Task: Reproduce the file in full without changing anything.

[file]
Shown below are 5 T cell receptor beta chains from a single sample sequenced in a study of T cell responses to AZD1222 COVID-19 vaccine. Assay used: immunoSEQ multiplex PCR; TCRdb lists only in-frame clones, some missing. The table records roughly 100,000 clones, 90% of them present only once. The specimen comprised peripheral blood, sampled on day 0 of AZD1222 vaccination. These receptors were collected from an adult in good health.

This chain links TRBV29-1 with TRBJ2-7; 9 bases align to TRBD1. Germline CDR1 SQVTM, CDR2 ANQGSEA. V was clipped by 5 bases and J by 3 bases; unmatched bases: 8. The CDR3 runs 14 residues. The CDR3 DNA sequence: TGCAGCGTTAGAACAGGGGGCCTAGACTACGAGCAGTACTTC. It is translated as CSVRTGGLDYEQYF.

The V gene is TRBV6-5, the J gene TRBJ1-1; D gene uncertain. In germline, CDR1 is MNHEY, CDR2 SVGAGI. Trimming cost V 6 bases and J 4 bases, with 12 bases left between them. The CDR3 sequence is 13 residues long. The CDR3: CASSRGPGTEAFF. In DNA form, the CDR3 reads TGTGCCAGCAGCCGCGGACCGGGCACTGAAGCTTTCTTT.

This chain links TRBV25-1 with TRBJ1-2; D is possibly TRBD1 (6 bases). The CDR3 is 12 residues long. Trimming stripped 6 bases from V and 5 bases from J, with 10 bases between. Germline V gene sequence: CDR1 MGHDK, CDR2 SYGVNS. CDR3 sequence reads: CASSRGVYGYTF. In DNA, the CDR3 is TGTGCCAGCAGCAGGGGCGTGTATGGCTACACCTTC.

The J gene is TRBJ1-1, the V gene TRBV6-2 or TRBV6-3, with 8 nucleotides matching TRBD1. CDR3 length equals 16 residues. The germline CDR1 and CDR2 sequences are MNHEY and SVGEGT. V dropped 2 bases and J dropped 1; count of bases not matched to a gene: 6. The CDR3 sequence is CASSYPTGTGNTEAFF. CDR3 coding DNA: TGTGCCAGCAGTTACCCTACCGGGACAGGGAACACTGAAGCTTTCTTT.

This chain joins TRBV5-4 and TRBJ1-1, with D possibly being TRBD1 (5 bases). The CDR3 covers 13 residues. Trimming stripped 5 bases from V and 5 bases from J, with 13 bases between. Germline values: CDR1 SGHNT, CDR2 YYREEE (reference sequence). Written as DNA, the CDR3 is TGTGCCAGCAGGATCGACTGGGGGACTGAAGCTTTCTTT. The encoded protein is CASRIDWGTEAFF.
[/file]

Shown below are 5 T cell receptor beta chains from a single sample sequenced in a study of T cell responses to AZD1222 COVID-19 vaccine. Assay used: immunoSEQ multiplex PCR; TCRdb lists only in-frame clones, some missing. The table records roughly 100,000 clones, 90% of them present only once. The specimen comprised peripheral blood, sampled on day 0 of AZD1222 vaccination. These receptors were collected from an adult in good health.

This chain links TRBV29-1 with TRBJ2-7; 9 bases align to TRBD1. Germline CDR1 SQVTM, CDR2 ANQGSEA. V was clipped by 5 bases and J by 3 bases; unmatched bases: 8. The CDR3 runs 14 residues. The CDR3 DNA sequence: TGCAGCGTTAGAACAGGGGGCCTAGACTACGAGCAGTACTTC. It is translated as CSVRTGGLDYEQYF.

The V gene is TRBV6-5, the J gene TRBJ1-1; D gene uncertain. In germline, CDR1 is MNHEY, CDR2 SVGAGI. Trimming cost V 6 bases and J 4 bases, with 12 bases left between them. The CDR3 sequence is 13 residues long. The CDR3: CASSRGPGTEAFF. In DNA form, the CDR3 reads TGTGCCAGCAGCCGCGGACCGGGCACTGAAGCTTTCTTT.

This chain links TRBV25-1 with TRBJ1-2; D is possibly TRBD1 (6 bases). The CDR3 is 12 residues long. Trimming stripped 6 bases from V and 5 bases from J, with 10 bases between. Germline V gene sequence: CDR1 MGHDK, CDR2 SYGVNS. CDR3 sequence reads: CASSRGVYGYTF. In DNA, the CDR3 is TGTGCCAGCAGCAGGGGCGTGTATGGCTACACCTTC.

The J gene is TRBJ1-1, the V gene TRBV6-2 or TRBV6-3, with 8 nucleotides matching TRBD1. CDR3 length equals 16 residues. The germline CDR1 and CDR2 sequences are MNHEY and SVGEGT. V dropped 2 bases and J dropped 1; count of bases not matched to a gene: 6. The CDR3 sequence is CASSYPTGTGNTEAFF. CDR3 coding DNA: TGTGCCAGCAGTTACCCTACCGGGACAGGGAACACTGAAGCTTTCTTT.

This chain joins TRBV5-4 and TRBJ1-1, with D possibly being TRBD1 (5 bases). The CDR3 covers 13 residues. Trimming stripped 5 bases from V and 5 bases from J, with 13 bases between. Germline values: CDR1 SGHNT, CDR2 YYREEE (reference sequence). Written as DNA, the CDR3 is TGTGCCAGCAGGATCGACTGGGGGACTGAAGCTTTCTTT. The encoded protein is CASRIDWGTEAFF.